My New Technique?

First, this post is to document—for myself—the steps of the technique I learned yesterday. It is not intended to infringe on anyone’s copyrights…you can’t copyright or patent a technique or style anyway.
That said, here is the artist’s book. I leafed through it and, while it shows part of her technique, it does not show all of it. But I’ll give the book a plug.

Her quilts are like photographs, rich in detail as you can see. I liked that aspect of them, but I didn’t love the quilts in person. Not up close, anyway. It would be good for a very small quilt.
There was a very long list of supplies to gather. The stuff filled the back of my SUV and it took two trips to bring it all in.

Okay, here we go. First, a pattern ($10). The dotted lines indicate where the pieces overlap.

I trace the pattern on freezer paper. The red lines are the “undies” where the piece goes under its neighbor. The black lines are where you cut the freezer paper. This will get cut up for templates.

A second drawing is made on a piece of vinyl.

The three drawings: Freezer paper, vinyl, and original, which stays intact. No real difference so far.

We are instructed to mount the pieces on an insulation board covered with Insul-Bright. I am told the Insul-Bright is to protect the insulation from the heat of the iron. If nothing else, I can use the board for a bulletin board and the Insul-Bright can be used to make potholders and trivets as hostess gifts.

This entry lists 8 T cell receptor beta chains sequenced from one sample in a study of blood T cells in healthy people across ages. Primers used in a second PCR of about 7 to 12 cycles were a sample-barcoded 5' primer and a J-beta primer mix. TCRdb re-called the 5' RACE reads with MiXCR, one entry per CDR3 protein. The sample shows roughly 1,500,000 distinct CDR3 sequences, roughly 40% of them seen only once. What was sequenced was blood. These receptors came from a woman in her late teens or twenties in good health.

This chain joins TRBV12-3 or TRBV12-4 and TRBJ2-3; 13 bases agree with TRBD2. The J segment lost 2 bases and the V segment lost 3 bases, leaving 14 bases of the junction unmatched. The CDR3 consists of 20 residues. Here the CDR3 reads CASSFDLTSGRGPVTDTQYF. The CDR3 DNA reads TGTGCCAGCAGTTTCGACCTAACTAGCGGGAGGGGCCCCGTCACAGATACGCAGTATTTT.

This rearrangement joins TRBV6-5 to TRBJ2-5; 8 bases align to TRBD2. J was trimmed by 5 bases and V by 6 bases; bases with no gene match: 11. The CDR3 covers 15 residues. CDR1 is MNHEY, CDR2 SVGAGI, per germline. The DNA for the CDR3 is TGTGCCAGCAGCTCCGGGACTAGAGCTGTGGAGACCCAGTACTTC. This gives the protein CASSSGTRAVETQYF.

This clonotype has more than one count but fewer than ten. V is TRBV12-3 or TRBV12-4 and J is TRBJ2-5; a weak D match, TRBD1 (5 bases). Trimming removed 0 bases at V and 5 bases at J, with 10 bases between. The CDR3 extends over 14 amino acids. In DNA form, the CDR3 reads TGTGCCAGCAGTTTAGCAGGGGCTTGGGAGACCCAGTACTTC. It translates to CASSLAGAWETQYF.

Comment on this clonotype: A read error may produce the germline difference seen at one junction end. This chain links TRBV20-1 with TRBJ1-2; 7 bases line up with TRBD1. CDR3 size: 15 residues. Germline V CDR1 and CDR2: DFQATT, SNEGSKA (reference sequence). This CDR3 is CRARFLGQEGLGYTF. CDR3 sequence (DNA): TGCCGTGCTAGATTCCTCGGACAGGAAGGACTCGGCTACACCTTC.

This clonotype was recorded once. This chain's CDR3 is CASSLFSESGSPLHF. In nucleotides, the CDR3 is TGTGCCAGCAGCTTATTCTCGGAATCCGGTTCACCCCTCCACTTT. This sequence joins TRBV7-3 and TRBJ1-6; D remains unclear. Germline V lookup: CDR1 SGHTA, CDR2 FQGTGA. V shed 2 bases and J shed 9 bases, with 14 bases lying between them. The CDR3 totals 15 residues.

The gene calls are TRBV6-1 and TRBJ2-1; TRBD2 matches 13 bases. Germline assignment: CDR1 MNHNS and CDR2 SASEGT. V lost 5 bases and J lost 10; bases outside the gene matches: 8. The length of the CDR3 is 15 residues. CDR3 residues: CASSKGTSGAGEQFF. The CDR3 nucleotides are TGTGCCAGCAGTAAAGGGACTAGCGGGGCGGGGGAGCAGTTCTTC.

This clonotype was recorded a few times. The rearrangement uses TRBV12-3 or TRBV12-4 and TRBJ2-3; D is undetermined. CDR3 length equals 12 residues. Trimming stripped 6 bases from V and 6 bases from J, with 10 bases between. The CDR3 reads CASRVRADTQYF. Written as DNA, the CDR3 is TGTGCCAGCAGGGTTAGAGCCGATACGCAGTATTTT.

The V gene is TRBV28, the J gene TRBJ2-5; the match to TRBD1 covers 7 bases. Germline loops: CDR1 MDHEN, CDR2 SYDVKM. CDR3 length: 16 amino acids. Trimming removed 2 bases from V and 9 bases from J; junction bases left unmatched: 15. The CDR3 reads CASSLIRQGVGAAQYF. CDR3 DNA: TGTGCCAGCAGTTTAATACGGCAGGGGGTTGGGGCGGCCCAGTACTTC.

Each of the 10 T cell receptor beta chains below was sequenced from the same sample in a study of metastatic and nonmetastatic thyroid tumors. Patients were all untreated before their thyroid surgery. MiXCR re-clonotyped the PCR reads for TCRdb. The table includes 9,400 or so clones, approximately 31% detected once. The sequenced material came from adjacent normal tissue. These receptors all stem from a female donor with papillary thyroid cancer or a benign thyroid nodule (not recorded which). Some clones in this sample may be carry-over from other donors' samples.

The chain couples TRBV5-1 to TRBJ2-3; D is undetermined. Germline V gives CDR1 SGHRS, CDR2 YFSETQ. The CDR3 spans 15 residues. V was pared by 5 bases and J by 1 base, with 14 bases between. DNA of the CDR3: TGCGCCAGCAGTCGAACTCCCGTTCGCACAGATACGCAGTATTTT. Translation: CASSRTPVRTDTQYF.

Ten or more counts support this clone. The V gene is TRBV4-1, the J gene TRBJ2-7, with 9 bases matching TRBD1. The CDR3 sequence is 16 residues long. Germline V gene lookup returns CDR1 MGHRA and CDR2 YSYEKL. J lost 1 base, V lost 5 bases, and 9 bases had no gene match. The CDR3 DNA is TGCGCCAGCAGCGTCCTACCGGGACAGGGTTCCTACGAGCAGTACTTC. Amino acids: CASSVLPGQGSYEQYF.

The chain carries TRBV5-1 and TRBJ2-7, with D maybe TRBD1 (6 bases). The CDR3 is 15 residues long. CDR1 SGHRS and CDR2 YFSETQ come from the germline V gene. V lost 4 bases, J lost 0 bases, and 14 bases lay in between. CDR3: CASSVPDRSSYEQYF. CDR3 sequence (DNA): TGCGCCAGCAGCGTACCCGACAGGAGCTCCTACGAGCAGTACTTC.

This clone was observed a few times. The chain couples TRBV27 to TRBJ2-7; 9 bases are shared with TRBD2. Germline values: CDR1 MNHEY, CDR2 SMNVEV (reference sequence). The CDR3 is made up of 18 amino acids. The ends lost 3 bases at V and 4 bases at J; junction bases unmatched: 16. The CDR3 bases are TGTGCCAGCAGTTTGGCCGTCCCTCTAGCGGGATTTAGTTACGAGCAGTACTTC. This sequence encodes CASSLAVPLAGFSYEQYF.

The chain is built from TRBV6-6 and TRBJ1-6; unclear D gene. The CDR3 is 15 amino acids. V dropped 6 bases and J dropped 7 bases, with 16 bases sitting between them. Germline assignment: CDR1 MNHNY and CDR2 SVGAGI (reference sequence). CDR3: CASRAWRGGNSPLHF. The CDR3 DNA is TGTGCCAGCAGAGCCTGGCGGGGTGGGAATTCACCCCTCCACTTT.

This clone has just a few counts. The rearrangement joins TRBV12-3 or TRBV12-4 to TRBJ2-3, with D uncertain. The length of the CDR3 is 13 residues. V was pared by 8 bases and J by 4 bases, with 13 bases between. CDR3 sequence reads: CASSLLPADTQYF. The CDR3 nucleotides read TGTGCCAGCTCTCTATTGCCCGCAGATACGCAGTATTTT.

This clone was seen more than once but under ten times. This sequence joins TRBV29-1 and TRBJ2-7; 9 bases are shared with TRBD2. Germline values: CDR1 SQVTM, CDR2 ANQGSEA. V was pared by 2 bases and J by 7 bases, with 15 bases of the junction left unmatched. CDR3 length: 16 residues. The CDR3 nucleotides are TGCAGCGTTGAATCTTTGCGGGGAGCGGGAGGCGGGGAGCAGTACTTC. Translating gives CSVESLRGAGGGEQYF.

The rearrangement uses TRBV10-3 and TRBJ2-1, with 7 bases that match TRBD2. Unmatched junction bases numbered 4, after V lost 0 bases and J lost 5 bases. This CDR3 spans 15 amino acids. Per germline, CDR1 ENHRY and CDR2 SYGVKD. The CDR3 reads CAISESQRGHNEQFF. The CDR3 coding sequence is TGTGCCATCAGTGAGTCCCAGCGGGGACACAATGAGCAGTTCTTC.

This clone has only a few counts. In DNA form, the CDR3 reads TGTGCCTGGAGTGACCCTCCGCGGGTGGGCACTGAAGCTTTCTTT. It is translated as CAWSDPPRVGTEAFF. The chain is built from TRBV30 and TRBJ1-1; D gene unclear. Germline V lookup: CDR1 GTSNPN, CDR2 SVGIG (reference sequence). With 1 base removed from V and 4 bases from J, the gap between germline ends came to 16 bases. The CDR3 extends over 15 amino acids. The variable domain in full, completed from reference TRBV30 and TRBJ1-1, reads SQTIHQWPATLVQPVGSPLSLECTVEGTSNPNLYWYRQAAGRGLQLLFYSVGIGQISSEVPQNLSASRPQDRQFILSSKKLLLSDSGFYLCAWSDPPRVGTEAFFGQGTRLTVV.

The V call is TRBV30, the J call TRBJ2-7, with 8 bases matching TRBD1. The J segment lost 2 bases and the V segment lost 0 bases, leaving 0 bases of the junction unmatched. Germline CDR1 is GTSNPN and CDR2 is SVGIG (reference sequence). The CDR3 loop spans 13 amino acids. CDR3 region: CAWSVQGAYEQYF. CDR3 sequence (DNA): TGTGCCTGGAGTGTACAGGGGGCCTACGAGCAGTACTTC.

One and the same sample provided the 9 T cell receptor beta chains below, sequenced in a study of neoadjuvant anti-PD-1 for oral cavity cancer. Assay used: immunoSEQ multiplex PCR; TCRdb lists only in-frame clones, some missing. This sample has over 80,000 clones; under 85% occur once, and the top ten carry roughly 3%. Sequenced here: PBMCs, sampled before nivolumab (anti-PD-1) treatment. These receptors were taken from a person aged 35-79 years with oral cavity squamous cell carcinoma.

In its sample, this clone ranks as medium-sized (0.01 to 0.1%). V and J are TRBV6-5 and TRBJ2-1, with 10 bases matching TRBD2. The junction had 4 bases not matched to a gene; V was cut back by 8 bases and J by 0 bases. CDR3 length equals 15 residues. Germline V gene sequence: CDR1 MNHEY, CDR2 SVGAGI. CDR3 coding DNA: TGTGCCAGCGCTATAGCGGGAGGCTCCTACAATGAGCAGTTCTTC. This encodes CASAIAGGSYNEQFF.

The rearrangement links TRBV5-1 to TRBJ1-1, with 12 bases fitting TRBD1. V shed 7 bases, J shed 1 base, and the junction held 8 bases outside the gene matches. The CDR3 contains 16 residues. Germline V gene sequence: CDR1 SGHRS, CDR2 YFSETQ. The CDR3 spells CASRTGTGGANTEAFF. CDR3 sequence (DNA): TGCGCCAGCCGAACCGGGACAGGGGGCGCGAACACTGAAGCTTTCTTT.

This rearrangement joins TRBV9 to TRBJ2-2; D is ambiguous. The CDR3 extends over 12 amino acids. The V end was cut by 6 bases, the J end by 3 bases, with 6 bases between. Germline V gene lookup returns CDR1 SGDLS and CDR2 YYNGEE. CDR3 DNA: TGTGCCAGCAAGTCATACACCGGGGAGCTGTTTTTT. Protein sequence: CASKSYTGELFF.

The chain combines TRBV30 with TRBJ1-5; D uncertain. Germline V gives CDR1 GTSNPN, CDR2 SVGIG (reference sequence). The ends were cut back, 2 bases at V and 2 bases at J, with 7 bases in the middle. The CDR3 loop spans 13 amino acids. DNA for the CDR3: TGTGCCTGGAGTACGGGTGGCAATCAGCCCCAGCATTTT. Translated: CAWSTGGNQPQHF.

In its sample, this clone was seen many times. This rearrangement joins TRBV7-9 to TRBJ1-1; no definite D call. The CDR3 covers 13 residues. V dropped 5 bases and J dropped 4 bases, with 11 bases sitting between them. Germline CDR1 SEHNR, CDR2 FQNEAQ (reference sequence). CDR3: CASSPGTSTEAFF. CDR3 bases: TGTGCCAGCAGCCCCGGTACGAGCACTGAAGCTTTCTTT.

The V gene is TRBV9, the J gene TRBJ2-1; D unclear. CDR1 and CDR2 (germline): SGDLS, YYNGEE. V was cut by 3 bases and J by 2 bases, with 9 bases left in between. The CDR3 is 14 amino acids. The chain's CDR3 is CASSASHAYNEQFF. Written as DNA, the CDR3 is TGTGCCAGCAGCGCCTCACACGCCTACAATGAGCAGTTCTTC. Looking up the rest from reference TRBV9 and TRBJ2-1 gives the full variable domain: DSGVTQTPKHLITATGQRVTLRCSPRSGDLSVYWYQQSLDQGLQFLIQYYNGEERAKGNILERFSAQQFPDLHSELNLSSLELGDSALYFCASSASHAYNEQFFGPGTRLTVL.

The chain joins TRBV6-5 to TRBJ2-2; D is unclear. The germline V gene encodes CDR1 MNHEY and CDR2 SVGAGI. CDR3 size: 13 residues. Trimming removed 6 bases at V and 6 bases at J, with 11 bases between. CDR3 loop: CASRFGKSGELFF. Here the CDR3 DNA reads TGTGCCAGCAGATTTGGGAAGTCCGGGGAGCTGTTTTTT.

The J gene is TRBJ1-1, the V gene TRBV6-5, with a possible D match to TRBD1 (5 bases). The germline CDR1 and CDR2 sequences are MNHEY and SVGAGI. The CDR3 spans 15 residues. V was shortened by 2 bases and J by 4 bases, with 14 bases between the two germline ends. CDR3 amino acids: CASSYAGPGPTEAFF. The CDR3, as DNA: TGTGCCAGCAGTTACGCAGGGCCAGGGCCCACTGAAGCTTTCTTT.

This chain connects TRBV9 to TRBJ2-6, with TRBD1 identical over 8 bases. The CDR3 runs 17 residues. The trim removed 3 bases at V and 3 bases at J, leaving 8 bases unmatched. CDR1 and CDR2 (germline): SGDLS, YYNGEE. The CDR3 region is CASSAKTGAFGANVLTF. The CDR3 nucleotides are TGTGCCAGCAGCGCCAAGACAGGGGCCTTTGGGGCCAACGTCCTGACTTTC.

The board is very easy to stick pins into. But the Insul-Bright catches on the fabic and dry skin hangnails.

Here I have cut out some pieces. Where the red lines are I leave a seam allowance.

Then I paint the edges of the pieces with the secret product (more on that later), which is very messy and drippy. With a very hot iron, the product is heat-set between two sheets of Teflon. It sizzles because it is still wet but I haven’t got all day. You can see the shiny edge where the product is. This is the underside and will not be seen, so neatness doesn’t really count. The freezer-paper pieces (above photo), are the topside. You can see how wet the paper got.

At this point I can remove the paper and take the pieces, one by one, and position them under the vinyl sheet, which is my placement guide. This is very fiddly and time-consuming, and long tweezers are needed to place the pieces under the vinyl. Once I get all the pieces laid and I’m happy with it, I carefully lift the vinyl and press everything into permanent placement. No going back. I am wondering how I will prevent the pieces/design from fusing to the Insul-Bright.

The mystery product is Liquid Thread ($8). I looked it up and it gets 3/5 stars, while Aleene’s gets 5/5 stars. If I adopt this method I might try another brand. This was very, very messy, but you work assembly line fashion and once you heat set it you are done with the messy part. It is thin and wet, but it is not sticky. It dries to a fine powder that can be wiped away.
But it’s messy enough that I might reconsider ever using it. It would be a nightmare with hundreds of pieces.
Here are three pieces fused together. It is soft and pliable, and I am told you can quilt through it with no problem. But do I like the look? No. I think it could be combined with my usual technique to add details…but I could achieve that with fusible interfacing, e.g. Wonder Under.
I don’t think it saves all that much time. I should do a very small piece all the way through before I decide, but I doubt it will be my new technique.